The naturalist might object: Water has wetness but hydrogen and oxygen do not. So perhaps the humanistic features of the universe spring forth out of the purely physical. But chemistry explains how water comes from hydrogen and oxygen. Chemistry cannot, however, explain the development of value and meaning out of atoms, etc.–out of factuality, the physical-chemical.

Adams poses this challenge: Rather than stubbornly insist that the physical must somehow, someday be proved to include the human, why not drop naturalism in favor of humanism? Why insist that value and meaning are unreal? Why not try to explain the universe in humanistic terms, not just scientific ones?

Naturalists, especially pragmatists, have said that truth has no positive value, but is a matter of some belief’s being useful (toward some scientific purpose). But usefulness is a normative quality, and there are purposes other than the scientific “search for truth.” There is more to truth than the facts.

To proceed, about God: It seems reasonable to reinstate the human categories, then, for otherwise we have an unintelligible universe which contains the human but cannot. If the universe has these categories, then its evolutionary development must have been guided by a normativity, Adams argues, an “ought”– the way it ought to develop, the way it ought to be, the direction of things. One might see the evolution of the universe as a growing toward fullfillment. A filling out of its normative structure.

Adams says the mind is a better model for the universe than a machine, and that furthermore, the unconscious mind might be an even more useful model. He argues that, for example, we sometimes discover that we have driven home through town without remembering it. Our minds work even when “off.” When the body is active it needs more oxygen, and the heart rate increases to provide it (but not consciously).

Adams thinks that the whole universe has a transcending normative structure that gives organization and direction to nature and brings about what ought to be–goodness (in a cosmic sense)–a maturation, a fulfillment. (This harks back to Aristotle.)

I think it is interesting to see what T. H. Green says on the general topic of the inestimable value of a person:

Our ultimate standard of worth is an ideal of personal worth. All other values are relative to value for, of, or in a person. So speak of any progress or improvement or development of a nation or society or mankind, except as relative to some greater worth of persons, is to use words without meaning. (Prolegomena to Ethics, p.193 )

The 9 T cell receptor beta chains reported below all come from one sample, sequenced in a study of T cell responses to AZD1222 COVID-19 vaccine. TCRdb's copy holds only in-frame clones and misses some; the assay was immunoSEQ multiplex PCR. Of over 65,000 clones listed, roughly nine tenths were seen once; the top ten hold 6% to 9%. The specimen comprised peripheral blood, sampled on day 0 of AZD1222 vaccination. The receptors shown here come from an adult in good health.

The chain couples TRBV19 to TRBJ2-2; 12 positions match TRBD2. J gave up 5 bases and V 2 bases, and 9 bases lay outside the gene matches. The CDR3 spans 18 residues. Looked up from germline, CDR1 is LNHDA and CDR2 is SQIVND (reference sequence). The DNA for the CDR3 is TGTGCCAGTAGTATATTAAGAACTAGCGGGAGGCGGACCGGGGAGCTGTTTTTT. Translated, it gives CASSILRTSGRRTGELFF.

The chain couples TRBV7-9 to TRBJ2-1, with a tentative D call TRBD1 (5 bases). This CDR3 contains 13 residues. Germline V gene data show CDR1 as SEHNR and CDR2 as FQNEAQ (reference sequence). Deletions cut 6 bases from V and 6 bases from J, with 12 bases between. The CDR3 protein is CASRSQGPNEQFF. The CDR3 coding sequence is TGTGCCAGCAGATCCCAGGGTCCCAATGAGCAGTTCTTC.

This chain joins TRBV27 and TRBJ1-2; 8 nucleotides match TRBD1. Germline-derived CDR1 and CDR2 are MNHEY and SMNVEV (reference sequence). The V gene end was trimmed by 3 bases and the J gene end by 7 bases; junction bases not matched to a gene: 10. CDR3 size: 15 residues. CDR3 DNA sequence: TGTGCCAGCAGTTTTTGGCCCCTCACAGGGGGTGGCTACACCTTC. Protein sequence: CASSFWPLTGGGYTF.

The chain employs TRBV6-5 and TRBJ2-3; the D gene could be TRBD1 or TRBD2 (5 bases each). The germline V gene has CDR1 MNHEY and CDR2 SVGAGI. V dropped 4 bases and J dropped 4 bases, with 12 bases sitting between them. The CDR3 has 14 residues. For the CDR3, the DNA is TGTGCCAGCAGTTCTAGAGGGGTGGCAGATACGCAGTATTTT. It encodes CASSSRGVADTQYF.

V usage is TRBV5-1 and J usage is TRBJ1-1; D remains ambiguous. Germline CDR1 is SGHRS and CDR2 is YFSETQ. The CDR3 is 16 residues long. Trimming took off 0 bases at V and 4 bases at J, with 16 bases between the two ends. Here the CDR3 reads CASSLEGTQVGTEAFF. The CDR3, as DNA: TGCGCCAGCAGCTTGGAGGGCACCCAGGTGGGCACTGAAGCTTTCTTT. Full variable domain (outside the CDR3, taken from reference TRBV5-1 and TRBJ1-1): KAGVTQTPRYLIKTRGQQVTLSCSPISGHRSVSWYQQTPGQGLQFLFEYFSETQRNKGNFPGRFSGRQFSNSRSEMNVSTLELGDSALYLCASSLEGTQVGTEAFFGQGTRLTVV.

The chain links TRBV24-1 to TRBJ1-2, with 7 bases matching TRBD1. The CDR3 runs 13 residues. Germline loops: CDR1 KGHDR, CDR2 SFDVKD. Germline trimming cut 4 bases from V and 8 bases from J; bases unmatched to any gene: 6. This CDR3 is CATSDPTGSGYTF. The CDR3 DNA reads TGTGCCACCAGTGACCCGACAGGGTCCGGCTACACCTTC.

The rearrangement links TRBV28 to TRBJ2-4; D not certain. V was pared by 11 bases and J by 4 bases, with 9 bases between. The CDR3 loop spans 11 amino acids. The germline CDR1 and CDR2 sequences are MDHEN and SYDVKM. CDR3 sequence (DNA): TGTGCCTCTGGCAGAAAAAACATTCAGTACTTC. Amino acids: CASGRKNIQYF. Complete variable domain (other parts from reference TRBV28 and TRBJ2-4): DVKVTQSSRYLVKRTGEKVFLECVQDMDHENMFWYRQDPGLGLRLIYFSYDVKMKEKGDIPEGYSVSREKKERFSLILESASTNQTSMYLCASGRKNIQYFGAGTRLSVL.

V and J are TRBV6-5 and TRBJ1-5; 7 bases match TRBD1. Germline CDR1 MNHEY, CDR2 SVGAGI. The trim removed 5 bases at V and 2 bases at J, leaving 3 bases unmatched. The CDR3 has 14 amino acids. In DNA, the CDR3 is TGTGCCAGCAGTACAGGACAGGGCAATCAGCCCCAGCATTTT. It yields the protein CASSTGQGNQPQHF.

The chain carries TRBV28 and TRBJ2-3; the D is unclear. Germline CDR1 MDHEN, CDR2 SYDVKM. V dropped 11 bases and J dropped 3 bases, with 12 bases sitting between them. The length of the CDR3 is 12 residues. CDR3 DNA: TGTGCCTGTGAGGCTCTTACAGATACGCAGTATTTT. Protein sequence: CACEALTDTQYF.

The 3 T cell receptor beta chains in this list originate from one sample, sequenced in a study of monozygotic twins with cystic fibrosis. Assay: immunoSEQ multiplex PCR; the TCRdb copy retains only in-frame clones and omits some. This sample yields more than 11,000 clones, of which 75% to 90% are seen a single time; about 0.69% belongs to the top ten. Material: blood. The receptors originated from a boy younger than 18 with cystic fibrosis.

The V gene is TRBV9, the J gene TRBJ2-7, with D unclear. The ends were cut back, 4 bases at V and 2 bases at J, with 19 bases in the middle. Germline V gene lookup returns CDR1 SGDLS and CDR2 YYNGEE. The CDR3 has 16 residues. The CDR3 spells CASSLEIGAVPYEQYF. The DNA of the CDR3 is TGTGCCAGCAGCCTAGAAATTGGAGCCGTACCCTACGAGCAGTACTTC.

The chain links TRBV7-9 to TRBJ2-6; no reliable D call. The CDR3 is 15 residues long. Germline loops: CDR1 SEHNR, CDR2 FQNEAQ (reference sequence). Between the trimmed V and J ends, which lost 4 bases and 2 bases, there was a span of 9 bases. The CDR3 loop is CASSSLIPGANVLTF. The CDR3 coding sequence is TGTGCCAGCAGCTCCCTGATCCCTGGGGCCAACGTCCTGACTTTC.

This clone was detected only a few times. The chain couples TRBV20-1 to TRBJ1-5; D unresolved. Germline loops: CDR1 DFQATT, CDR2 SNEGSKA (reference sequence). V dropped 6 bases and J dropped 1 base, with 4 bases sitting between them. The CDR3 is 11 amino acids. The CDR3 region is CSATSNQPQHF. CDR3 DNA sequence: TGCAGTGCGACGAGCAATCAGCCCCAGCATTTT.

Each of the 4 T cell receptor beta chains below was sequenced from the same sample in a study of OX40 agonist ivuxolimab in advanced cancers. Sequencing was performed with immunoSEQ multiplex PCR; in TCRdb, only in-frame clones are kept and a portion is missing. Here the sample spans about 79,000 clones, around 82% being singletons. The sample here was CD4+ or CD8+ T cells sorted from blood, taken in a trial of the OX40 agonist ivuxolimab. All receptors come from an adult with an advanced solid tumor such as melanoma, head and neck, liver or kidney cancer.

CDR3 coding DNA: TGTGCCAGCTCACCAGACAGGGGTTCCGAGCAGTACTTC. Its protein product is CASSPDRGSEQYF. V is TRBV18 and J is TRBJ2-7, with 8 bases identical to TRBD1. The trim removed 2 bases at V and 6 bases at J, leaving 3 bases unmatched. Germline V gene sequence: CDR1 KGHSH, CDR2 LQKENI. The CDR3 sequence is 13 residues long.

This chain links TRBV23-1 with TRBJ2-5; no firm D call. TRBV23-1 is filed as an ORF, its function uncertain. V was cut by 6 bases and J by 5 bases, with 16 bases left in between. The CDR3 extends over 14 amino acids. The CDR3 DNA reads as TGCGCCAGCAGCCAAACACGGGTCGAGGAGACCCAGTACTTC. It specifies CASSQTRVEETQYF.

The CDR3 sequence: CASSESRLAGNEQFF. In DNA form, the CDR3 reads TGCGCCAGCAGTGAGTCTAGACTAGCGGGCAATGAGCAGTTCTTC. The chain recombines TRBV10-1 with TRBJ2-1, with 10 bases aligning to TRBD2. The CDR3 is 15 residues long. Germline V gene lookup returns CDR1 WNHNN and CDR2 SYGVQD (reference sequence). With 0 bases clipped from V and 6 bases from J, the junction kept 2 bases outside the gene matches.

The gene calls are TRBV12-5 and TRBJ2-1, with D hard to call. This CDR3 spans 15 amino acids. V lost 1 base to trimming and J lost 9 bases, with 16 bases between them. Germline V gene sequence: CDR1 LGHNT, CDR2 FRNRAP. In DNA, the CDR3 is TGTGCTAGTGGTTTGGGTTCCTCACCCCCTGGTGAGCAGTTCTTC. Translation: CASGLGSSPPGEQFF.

Adams’s view has much in common with Green’s idealism. The idealists, especially the British idealists, think of the person as central to philosophy, and they and Adams work on similar problems–ethics, metaphysics, and social issues. Both Adams and the idealists are humanists, as opposed to the naturalists (for example David Dennett and Owen Flanagan).

But Adams is a realist in that he thinks value and meaning are discovered, not posited or chosen. That is, we come into a world that is already structured with value and meaning. It is not the individual’s arbitrary choice, or the Absolute which provide us the meaning and purpose – nor indeed even scientific truth. As Adams appreciates, scientific facts have truth and meaning only for people … not for a senseless universe. The language of value, which is anchored in the very real structures of the universe, would have to be dumped if naturalism were true. For Adams, such a development would eliminate religious language and ethical language – which is in fact going on in Western culture now.

This suggests that Adams’s realistic humanism is not far from idealistic humanism. Both Adams and Green think that human categories are no less real than the naturalistic one of factuality. The difference lies in that Adams takes value and meaning, expressed culturally in morality and religiosity to be quite as real as facts, while the idealists take facts to be no less ideal than human values. The naturalists should realize that even scientific facts are facts for human beings, for people.

Without the language of ethics and religion there might as well be no value or meaning. We could talk about how much, how many, etc.–physical stuff, and that’s all. Our lives would be meaningless and valueless, except in terms of size, shape, and number.

While there is much more to be said about Adams’s realistic humanism, perhaps this will serve to generate more attention to his work. It can be recommended as an antidote to the pervasive materialism and moral relativism of our time. Indeed, I know of no other philosopher in these times with such a powerfully all-inclusive view.

References

Articles

  1. “Rethinking the Idea of God,” The Southern Journal of Philosophy (September 15, 2001).
  2. “The Meaning of Life,” The International Journal for the Philosophy of Religion, 51 (2002).

Books

  1. Adams, E.M., Philosophy and the Modern Mind, A Philosophical Critique of Modern Western Civilization (Chapel Hill, N.C.: The University of North Carolina Press, 1975). Reprinted (Lanham, Maryland: University Press of America, 1985).
  2. Adams, E.M., The Metaphysics of Self and World: Toward a Humanistic Philosophy (Philadelphia, Pennsylvania: Temple University Press, 1991).
  3. Green, Thomas Hill, Prolegomena to Ethics, Oxford at the Clarendon Press, 1883.